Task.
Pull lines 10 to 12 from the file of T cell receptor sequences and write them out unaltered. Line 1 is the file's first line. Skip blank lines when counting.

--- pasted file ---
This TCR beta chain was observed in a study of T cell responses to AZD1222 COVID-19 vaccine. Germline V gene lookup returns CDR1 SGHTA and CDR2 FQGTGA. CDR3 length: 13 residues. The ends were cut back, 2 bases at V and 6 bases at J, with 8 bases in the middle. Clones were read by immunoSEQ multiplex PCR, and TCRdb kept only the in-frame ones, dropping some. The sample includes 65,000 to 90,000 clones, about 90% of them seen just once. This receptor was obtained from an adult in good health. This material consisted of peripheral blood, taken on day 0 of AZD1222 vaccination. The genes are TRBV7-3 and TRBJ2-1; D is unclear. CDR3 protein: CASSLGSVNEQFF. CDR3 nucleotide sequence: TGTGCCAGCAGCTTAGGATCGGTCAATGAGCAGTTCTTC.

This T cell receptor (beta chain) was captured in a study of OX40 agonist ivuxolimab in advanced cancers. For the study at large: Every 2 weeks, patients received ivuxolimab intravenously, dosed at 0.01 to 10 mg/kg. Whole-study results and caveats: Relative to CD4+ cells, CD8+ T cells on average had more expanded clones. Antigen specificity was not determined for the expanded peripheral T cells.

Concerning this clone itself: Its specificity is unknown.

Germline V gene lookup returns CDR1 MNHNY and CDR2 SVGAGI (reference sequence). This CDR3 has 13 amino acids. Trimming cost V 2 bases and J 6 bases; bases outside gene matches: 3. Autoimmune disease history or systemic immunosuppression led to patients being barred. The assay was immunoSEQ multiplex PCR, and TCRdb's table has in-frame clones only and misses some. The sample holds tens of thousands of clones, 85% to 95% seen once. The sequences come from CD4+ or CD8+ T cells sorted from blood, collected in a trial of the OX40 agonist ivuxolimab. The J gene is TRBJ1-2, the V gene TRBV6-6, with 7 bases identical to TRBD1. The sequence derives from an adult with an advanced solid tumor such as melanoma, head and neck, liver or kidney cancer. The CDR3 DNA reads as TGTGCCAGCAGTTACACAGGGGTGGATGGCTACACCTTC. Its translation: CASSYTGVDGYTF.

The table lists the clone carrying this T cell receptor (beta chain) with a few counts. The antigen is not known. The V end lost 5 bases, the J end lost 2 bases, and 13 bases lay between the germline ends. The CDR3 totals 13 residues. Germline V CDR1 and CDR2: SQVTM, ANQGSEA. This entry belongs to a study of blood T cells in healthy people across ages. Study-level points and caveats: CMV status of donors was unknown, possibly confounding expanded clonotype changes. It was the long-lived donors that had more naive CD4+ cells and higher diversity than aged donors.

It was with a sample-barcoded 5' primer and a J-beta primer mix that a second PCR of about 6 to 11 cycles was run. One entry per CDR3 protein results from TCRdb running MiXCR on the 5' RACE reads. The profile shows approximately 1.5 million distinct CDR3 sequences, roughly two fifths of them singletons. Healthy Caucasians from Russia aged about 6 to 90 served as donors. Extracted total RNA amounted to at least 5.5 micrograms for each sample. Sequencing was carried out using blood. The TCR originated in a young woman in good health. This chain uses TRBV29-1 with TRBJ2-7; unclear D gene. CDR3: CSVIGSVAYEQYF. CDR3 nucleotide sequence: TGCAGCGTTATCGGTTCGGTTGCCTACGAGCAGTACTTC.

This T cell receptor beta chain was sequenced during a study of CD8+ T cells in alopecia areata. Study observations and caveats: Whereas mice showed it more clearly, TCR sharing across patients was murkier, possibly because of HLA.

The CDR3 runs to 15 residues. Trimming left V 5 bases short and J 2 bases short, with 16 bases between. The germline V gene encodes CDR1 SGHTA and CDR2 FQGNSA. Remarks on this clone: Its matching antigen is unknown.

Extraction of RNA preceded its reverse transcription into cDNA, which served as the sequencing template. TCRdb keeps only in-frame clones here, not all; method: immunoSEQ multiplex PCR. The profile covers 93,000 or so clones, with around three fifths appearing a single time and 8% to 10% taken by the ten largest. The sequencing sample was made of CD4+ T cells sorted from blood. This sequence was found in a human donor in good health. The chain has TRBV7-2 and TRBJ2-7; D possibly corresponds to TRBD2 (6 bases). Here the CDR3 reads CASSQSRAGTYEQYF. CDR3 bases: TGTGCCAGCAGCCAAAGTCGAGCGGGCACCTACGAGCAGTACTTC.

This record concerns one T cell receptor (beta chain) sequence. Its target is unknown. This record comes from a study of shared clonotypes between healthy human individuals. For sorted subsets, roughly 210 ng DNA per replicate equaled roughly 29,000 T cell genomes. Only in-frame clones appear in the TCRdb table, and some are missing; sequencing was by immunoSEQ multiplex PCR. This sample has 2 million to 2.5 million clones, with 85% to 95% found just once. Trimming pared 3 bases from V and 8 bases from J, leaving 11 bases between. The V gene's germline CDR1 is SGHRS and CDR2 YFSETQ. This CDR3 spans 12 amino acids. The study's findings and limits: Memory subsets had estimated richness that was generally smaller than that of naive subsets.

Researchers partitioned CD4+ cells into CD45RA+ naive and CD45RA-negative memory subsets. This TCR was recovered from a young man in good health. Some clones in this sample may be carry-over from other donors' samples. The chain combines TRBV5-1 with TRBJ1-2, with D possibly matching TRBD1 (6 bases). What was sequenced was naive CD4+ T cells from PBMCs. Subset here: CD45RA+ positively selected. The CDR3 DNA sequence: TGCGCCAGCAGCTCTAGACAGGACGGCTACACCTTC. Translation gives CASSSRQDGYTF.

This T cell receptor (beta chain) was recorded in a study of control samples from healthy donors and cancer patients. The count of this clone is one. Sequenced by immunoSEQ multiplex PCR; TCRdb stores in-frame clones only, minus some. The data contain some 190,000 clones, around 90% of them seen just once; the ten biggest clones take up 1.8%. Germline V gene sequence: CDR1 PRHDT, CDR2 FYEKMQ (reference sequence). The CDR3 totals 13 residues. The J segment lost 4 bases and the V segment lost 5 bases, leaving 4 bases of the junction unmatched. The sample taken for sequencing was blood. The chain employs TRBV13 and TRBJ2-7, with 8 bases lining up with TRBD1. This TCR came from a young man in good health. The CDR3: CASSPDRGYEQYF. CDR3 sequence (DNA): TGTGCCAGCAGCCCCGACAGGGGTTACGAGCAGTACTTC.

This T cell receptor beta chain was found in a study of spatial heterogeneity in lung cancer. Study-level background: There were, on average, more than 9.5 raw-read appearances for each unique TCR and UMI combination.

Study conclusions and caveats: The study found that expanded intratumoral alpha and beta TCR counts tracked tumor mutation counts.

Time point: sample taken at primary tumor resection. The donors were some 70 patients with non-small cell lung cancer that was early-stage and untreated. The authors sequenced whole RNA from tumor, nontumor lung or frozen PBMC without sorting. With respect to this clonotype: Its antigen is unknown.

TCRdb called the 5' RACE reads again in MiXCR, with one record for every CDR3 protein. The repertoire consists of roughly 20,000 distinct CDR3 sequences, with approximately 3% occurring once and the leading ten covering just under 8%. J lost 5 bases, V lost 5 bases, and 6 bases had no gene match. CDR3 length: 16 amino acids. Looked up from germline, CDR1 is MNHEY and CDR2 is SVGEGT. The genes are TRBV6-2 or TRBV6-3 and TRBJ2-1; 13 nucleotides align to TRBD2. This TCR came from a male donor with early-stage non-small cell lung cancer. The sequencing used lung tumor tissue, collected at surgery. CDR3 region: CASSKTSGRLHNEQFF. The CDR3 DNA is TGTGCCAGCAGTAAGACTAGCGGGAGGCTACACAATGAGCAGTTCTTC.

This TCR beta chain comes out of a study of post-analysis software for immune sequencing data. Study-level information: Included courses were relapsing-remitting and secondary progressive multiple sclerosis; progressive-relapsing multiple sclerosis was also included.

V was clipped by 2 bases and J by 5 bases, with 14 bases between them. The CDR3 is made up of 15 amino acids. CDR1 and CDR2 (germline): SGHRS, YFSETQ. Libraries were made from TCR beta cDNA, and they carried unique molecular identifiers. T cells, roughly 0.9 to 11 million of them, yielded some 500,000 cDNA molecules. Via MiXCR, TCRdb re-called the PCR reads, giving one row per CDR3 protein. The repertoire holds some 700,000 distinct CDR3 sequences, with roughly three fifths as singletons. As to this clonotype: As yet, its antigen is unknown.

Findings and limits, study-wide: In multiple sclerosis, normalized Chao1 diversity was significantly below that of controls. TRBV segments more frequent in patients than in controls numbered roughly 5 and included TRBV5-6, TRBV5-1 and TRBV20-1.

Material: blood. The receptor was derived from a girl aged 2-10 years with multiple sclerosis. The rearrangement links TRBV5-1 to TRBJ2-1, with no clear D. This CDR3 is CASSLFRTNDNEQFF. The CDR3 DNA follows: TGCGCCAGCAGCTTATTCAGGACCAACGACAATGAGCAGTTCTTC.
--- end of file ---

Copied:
This record concerns one T cell receptor (beta chain) sequence. Its target is unknown. This record comes from a study of shared clonotypes between healthy human individuals. For sorted subsets, roughly 210 ng DNA per replicate equaled roughly 29,000 T cell genomes. Only in-frame clones appear in the TCRdb table, and some are missing; sequencing was by immunoSEQ multiplex PCR. This sample has 2 million to 2.5 million clones, with 85% to 95% found just once. Trimming pared 3 bases from V and 8 bases from J, leaving 11 bases between. The V gene's germline CDR1 is SGHRS and CDR2 YFSETQ. This CDR3 spans 12 amino acids. The study's findings and limits: Memory subsets had estimated richness that was generally smaller than that of naive subsets.

Researchers partitioned CD4+ cells into CD45RA+ naive and CD45RA-negative memory subsets. This TCR was recovered from a young man in good health. Some clones in this sample may be carry-over from other donors' samples. The chain combines TRBV5-1 with TRBJ1-2, with D possibly matching TRBD1 (6 bases). What was sequenced was naive CD4+ T cells from PBMCs. Subset here: CD45RA+ positively selected. The CDR3 DNA sequence: TGCGCCAGCAGCTCTAGACAGGACGGCTACACCTTC. Translation gives CASSSRQDGYTF.

This T cell receptor (beta chain) was recorded in a study of control samples from healthy donors and cancer patients. The count of this clone is one. Sequenced by immunoSEQ multiplex PCR; TCRdb stores in-frame clones only, minus some. The data contain some 190,000 clones, around 90% of them seen just once; the ten biggest clones take up 1.8%. Germline V gene sequence: CDR1 PRHDT, CDR2 FYEKMQ (reference sequence). The CDR3 totals 13 residues. The J segment lost 4 bases and the V segment lost 5 bases, leaving 4 bases of the junction unmatched. The sample taken for sequencing was blood. The chain employs TRBV13 and TRBJ2-7, with 8 bases lining up with TRBD1. This TCR came from a young man in good health. The CDR3: CASSPDRGYEQYF. CDR3 sequence (DNA): TGTGCCAGCAGCCCCGACAGGGGTTACGAGCAGTACTTC.